Melt 50g of the butter in a large shallowish pan with a splash of olive oil over a medium heat and cook the onion slowly until it is translucent, careful not to let it brown, adding a pinch of salt helps. Add the fresh and dried mushrooms and turn up the heat slightly, cook until the mushrooms have given off all their liquid, add the crushed garlic and cook 1-2 minutes more.

Whilst the onions and mushrooms are cooking prepare the gremolata by mixing all the ingredients together with a good splash of olive oil and a sprinkling of salt.

Add the rice and cook stirring all the time for 1-2 minutes until the rice is gently toasted. Pour in the wine or vermouth and bubble away until you can smell the alcohol has cooked off - remember to keep on stirring!

Now its time to start adding the stock. Add one ladle at a time, just enough to cover the rice, and give it all a good stir. The aim is to keep the mixture runny at all times, not letting it dry out, and to stir to release the starch from the rice. Keep the heat at a medium level so you can just see bubbles on the surface. You'll need to keep tasting to check the consistency of the rice, it will be ready after about 20-30 minutes, and when the rice is plump and tender but still has bite in the middle. You may not need all the stock or you might need to top it up slightly with hot water, it all depends on how thirsty your rice is!

For a dinner party, stop cooking when you have added about 3/4 of the stock and when the rice is still very al dente. Turn the heat off and add another ladle of stock as it will continue cooking/absorbing the stock with the residual heat in the pan. About ten minutes before you are ready to eat gently heat the risotto and keep adding the stock until the rice is done.

Once the rice is cooked to your liking, turn off the heat, add the marscapone, the remaining 50g butter, a grating of parmesan cheese and plenty of black pepper to taste. Put a lid on a leave for 5 minutes for the butter and cheese to melt and then give everything a good stir. Your risotto should be creamy with a slightly runny texture, check your seasoning and serve with a dollop of gremolata on top.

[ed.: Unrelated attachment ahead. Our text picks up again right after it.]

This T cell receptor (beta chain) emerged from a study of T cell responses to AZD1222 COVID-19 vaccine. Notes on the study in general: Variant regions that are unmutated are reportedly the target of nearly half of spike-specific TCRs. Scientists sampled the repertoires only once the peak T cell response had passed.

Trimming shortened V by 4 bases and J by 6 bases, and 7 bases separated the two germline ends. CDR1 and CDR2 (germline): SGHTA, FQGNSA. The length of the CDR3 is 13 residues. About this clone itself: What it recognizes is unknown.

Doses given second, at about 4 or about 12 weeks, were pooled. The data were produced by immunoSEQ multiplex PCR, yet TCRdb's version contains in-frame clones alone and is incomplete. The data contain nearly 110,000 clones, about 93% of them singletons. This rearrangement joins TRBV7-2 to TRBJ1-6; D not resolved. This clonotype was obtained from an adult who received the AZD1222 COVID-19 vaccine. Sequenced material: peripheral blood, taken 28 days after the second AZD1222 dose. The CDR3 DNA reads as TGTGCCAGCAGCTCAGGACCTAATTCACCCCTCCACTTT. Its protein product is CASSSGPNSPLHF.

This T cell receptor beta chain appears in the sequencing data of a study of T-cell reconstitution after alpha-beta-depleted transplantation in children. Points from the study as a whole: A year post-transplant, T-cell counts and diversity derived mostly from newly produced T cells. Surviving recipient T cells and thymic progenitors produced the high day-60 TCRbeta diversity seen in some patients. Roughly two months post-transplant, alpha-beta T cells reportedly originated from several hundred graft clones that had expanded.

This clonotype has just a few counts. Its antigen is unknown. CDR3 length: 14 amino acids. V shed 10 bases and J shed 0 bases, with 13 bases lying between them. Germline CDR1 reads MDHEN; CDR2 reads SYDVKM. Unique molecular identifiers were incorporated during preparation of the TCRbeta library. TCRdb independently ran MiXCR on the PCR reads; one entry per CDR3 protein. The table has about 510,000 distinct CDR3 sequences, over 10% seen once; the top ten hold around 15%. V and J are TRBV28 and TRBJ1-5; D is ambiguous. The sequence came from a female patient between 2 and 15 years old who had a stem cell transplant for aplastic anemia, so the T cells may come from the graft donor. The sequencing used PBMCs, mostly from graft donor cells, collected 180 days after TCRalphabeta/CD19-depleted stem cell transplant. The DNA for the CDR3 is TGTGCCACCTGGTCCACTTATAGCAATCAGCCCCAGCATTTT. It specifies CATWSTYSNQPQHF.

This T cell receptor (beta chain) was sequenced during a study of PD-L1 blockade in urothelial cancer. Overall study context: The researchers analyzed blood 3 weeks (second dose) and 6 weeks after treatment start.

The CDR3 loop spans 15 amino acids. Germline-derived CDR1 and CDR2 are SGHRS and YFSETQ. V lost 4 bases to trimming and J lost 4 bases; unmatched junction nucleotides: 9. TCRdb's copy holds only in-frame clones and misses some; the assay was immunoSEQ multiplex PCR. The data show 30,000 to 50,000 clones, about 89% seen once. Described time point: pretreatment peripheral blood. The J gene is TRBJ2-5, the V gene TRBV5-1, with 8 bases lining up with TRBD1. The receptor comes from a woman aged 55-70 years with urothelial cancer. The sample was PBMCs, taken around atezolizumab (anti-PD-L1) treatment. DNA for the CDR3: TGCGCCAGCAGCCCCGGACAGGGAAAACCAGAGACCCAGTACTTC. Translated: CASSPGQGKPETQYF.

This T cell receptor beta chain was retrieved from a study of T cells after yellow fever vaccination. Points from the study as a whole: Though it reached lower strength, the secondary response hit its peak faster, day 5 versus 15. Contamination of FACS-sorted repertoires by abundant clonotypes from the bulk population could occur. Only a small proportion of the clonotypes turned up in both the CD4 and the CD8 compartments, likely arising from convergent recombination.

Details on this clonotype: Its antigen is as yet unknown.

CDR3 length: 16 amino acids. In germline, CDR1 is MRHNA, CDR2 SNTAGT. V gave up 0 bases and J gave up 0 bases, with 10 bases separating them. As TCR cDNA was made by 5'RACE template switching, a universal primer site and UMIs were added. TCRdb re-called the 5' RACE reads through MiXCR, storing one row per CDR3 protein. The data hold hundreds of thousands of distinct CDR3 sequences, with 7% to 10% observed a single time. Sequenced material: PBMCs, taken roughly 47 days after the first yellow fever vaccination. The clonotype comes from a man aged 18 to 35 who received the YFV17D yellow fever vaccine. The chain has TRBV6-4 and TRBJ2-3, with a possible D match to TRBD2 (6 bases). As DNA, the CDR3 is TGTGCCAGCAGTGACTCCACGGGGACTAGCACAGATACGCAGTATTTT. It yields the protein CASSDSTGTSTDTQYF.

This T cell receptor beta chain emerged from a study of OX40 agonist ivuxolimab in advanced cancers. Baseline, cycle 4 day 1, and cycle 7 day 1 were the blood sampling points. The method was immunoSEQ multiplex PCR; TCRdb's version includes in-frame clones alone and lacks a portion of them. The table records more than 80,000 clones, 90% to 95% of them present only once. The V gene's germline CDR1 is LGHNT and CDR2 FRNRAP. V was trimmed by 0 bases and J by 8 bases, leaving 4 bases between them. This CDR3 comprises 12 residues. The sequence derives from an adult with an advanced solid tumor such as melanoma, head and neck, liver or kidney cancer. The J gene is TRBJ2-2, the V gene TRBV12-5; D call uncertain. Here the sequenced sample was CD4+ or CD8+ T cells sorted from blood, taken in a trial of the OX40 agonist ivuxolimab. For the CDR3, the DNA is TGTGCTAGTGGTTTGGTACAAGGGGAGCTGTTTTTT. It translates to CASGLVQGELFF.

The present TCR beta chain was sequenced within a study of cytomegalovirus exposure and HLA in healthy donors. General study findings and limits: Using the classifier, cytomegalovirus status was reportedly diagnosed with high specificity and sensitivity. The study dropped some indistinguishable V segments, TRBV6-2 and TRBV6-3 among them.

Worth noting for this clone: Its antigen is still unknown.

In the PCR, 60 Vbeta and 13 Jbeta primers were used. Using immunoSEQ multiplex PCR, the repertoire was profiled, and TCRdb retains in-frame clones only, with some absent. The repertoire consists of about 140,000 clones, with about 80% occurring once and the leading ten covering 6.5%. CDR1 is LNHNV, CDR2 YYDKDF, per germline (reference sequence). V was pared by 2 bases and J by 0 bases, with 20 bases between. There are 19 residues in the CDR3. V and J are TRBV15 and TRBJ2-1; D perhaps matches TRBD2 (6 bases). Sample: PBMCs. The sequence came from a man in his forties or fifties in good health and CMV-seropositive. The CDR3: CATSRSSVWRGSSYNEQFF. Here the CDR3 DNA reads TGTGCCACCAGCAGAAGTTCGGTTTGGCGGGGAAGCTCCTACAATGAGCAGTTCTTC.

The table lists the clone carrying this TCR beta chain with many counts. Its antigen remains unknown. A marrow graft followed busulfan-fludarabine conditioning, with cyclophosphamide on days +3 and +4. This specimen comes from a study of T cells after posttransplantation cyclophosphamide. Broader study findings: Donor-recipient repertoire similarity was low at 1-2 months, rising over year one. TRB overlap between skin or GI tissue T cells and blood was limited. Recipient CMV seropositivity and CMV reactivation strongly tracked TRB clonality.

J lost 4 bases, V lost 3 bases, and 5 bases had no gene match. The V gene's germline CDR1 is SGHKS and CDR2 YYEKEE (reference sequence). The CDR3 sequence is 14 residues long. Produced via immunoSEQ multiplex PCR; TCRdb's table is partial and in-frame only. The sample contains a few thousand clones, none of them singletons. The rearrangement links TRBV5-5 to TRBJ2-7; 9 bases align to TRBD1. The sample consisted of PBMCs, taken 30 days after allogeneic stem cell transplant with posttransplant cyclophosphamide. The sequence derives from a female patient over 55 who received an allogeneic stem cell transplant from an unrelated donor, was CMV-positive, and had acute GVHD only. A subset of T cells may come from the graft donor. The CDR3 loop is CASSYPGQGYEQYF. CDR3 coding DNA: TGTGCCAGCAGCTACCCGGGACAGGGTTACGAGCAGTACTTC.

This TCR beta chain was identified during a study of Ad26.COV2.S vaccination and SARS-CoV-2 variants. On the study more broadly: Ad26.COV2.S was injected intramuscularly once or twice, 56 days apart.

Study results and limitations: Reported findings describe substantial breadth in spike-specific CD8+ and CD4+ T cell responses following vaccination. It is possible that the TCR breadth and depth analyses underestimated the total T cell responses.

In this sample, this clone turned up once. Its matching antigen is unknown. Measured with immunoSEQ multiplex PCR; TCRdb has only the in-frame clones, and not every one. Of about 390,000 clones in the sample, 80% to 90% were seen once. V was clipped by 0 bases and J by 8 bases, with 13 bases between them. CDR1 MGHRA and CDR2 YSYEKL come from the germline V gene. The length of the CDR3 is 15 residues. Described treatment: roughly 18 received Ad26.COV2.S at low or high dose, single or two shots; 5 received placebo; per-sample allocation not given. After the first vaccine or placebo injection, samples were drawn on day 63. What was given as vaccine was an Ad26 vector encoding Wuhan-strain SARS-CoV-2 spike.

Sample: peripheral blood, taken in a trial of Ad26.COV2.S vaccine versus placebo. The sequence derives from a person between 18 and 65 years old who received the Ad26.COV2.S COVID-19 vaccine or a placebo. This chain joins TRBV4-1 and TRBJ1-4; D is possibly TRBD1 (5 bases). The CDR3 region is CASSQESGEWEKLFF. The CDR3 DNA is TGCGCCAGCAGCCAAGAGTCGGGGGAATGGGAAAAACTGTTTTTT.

White chocolate pots with poached rhubarb

Adapted from Sainsburys magazine, April 2013
Serves 4

For what had been a relatively Italian inspired evening we went a little bit off piste with this rather English dessert!


300ml single cream
60g caster sugar
1 vanilla pod, split
1 leaf of gelatine
50g white chocolate, broken into pieces
125ml freshly squeezed orange juice
1/2 tbsp finely grated ginger
1 sprig thyme
250g rhubarb, trimmed and cut into short lengths


Gently hear the cream in a saucepan with 40g sugar and the vanilla pod until just below boiling point. Soak the gelatine in cold water for 5 minutes. 

Remove the cream from the heat and whisk in the white chocolate, a piece at a time, until all melted. Squeeze out the water from the gelatine and add mix into the cream. Leave aside to cool for 20 minutes then remove the vanilla pod and give the mixture a good stir. Pour into four small glasses and chill for at least 4 hours until set.

To poach the rhubarb put the orange juice, ginger, thyme and the remaining sugar in a saucepan and bring to the boil. Turn down the heat and add the rhubarb, poach on a low heat for about 5 minutes until it is cooked through but still holds its shape. Leave the rhubarb to cool. When ready to serve top the chocolate pots with the rhubarb and some of its syrup.